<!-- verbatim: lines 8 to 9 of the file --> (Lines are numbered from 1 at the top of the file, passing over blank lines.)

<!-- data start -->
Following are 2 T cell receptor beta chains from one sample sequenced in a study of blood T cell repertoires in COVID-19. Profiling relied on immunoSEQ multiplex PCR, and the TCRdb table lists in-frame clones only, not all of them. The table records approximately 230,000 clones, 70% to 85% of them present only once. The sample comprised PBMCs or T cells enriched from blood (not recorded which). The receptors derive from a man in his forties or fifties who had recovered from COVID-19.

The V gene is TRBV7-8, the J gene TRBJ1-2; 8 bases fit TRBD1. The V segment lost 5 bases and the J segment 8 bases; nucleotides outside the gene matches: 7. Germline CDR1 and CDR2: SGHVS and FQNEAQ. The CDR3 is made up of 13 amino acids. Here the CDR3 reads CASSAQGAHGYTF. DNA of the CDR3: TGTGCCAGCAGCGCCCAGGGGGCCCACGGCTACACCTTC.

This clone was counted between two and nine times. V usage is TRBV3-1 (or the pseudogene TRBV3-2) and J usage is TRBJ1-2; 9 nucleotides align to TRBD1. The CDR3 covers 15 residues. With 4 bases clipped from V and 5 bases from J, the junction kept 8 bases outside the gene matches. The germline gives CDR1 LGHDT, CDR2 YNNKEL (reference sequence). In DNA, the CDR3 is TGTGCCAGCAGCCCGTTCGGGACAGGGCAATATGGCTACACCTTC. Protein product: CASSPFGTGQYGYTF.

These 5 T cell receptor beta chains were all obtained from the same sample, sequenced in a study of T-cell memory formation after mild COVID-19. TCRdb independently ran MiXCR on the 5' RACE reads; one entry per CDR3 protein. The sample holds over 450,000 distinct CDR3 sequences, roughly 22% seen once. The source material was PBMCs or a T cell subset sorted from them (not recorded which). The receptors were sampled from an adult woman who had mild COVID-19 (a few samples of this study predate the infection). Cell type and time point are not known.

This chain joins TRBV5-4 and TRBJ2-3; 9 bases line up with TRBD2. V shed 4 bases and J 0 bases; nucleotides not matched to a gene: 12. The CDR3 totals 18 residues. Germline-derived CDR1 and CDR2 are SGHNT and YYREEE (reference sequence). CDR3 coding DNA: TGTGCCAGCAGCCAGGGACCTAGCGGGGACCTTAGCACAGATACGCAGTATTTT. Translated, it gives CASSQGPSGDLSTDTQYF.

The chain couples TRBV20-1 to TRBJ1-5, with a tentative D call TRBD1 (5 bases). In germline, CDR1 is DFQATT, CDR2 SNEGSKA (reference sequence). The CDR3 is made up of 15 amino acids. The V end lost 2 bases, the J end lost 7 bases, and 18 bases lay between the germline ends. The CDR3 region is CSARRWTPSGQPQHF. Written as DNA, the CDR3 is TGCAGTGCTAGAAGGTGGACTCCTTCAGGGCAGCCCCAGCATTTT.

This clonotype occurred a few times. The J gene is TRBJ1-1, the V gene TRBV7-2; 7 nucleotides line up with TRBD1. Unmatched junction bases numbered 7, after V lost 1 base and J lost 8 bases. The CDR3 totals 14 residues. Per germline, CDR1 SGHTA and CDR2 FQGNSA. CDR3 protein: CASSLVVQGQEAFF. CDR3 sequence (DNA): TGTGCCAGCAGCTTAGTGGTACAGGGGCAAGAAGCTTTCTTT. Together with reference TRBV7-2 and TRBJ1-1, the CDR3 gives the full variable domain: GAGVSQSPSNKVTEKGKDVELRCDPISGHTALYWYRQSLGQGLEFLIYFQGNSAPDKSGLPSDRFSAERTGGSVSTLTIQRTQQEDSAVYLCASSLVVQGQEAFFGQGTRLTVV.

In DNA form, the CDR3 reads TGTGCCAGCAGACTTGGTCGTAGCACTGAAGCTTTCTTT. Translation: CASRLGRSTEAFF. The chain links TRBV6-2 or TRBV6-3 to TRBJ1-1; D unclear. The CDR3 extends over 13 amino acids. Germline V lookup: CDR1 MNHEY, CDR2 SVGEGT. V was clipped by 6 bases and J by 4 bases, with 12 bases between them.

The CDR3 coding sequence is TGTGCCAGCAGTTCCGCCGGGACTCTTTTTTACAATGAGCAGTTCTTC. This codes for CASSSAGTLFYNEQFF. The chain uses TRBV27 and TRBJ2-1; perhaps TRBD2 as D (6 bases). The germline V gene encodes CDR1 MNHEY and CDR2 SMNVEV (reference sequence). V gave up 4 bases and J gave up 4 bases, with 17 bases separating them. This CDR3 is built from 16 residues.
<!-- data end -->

In DNA form, the CDR3 reads TGTGCCAGCAGACTTGGTCGTAGCACTGAAGCTTTCTTT. Translation: CASRLGRSTEAFF. The chain links TRBV6-2 or TRBV6-3 to TRBJ1-1; D unclear. The CDR3 extends over 13 amino acids. Germline V lookup: CDR1 MNHEY, CDR2 SVGEGT. V was clipped by 6 bases and J by 4 bases, with 12 bases between them.

The CDR3 coding sequence is TGTGCCAGCAGTTCCGCCGGGACTCTTTTTTACAATGAGCAGTTCTTC. This codes for CASSSAGTLFYNEQFF. The chain uses TRBV27 and TRBJ2-1; perhaps TRBD2 as D (6 bases). The germline V gene encodes CDR1 MNHEY and CDR2 SMNVEV (reference sequence). V gave up 4 bases and J gave up 4 bases, with 17 bases separating them. This CDR3 is built from 16 residues.